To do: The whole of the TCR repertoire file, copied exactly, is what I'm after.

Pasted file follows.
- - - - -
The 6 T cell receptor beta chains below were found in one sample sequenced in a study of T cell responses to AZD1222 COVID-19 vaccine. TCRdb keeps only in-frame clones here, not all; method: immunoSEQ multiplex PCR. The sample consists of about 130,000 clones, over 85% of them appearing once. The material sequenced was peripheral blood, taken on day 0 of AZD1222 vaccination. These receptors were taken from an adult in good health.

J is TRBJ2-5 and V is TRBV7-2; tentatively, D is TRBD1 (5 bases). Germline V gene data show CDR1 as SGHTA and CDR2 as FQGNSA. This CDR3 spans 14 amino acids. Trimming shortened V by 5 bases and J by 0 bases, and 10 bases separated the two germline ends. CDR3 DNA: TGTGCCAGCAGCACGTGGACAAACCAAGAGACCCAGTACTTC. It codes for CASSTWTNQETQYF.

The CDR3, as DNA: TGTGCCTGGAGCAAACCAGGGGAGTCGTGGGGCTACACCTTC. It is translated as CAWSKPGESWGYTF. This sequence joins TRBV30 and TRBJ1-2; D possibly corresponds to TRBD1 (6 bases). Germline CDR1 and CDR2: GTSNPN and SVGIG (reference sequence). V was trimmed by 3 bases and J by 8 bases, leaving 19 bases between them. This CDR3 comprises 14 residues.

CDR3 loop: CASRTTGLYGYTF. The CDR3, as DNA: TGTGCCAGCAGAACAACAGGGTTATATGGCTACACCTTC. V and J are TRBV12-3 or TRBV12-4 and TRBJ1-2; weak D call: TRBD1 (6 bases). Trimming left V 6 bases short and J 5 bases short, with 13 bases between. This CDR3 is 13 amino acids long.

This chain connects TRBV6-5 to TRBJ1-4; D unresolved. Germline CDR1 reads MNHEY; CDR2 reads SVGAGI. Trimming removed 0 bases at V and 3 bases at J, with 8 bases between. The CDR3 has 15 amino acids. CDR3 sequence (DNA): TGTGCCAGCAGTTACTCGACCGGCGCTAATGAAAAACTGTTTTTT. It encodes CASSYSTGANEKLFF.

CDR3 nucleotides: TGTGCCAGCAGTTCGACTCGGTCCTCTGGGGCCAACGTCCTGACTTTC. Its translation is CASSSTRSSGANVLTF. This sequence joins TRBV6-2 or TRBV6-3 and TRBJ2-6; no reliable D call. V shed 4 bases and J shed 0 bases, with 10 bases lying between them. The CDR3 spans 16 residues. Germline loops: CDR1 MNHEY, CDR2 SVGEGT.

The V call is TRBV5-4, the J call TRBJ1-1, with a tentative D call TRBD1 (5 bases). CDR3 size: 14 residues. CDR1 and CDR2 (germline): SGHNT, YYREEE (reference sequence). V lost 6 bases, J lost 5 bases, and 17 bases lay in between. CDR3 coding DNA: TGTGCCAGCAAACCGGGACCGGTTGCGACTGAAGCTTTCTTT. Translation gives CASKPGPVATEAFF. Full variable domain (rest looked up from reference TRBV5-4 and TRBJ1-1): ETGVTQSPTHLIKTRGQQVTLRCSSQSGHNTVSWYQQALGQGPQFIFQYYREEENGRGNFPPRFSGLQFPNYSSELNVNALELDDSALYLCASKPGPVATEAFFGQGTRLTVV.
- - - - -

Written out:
The 6 T cell receptor beta chains below were found in one sample sequenced in a study of T cell responses to AZD1222 COVID-19 vaccine. TCRdb keeps only in-frame clones here, not all; method: immunoSEQ multiplex PCR. The sample consists of about 130,000 clones, over 85% of them appearing once. The material sequenced was peripheral blood, taken on day 0 of AZD1222 vaccination. These receptors were taken from an adult in good health.

J is TRBJ2-5 and V is TRBV7-2; tentatively, D is TRBD1 (5 bases). Germline V gene data show CDR1 as SGHTA and CDR2 as FQGNSA. This CDR3 spans 14 amino acids. Trimming shortened V by 5 bases and J by 0 bases, and 10 bases separated the two germline ends. CDR3 DNA: TGTGCCAGCAGCACGTGGACAAACCAAGAGACCCAGTACTTC. It codes for CASSTWTNQETQYF.

The CDR3, as DNA: TGTGCCTGGAGCAAACCAGGGGAGTCGTGGGGCTACACCTTC. It is translated as CAWSKPGESWGYTF. This sequence joins TRBV30 and TRBJ1-2; D possibly corresponds to TRBD1 (6 bases). Germline CDR1 and CDR2: GTSNPN and SVGIG (reference sequence). V was trimmed by 3 bases and J by 8 bases, leaving 19 bases between them. This CDR3 comprises 14 residues.

CDR3 loop: CASRTTGLYGYTF. The CDR3, as DNA: TGTGCCAGCAGAACAACAGGGTTATATGGCTACACCTTC. V and J are TRBV12-3 or TRBV12-4 and TRBJ1-2; weak D call: TRBD1 (6 bases). Trimming left V 6 bases short and J 5 bases short, with 13 bases between. This CDR3 is 13 amino acids long.

This chain connects TRBV6-5 to TRBJ1-4; D unresolved. Germline CDR1 reads MNHEY; CDR2 reads SVGAGI. Trimming removed 0 bases at V and 3 bases at J, with 8 bases between. The CDR3 has 15 amino acids. CDR3 sequence (DNA): TGTGCCAGCAGTTACTCGACCGGCGCTAATGAAAAACTGTTTTTT. It encodes CASSYSTGANEKLFF.

CDR3 nucleotides: TGTGCCAGCAGTTCGACTCGGTCCTCTGGGGCCAACGTCCTGACTTTC. Its translation is CASSSTRSSGANVLTF. This sequence joins TRBV6-2 or TRBV6-3 and TRBJ2-6; no reliable D call. V shed 4 bases and J shed 0 bases, with 10 bases lying between them. The CDR3 spans 16 residues. Germline loops: CDR1 MNHEY, CDR2 SVGEGT.

The V call is TRBV5-4, the J call TRBJ1-1, with a tentative D call TRBD1 (5 bases). CDR3 size: 14 residues. CDR1 and CDR2 (germline): SGHNT, YYREEE (reference sequence). V lost 6 bases, J lost 5 bases, and 17 bases lay in between. CDR3 coding DNA: TGTGCCAGCAAACCGGGACCGGTTGCGACTGAAGCTTTCTTT. Translation gives CASKPGPVATEAFF. Full variable domain (rest looked up from reference TRBV5-4 and TRBJ1-1): ETGVTQSPTHLIKTRGQQVTLRCSSQSGHNTVSWYQQALGQGPQFIFQYYREEENGRGNFPPRFSGLQFPNYSSELNVNALELDDSALYLCASKPGPVATEAFFGQGTRLTVV.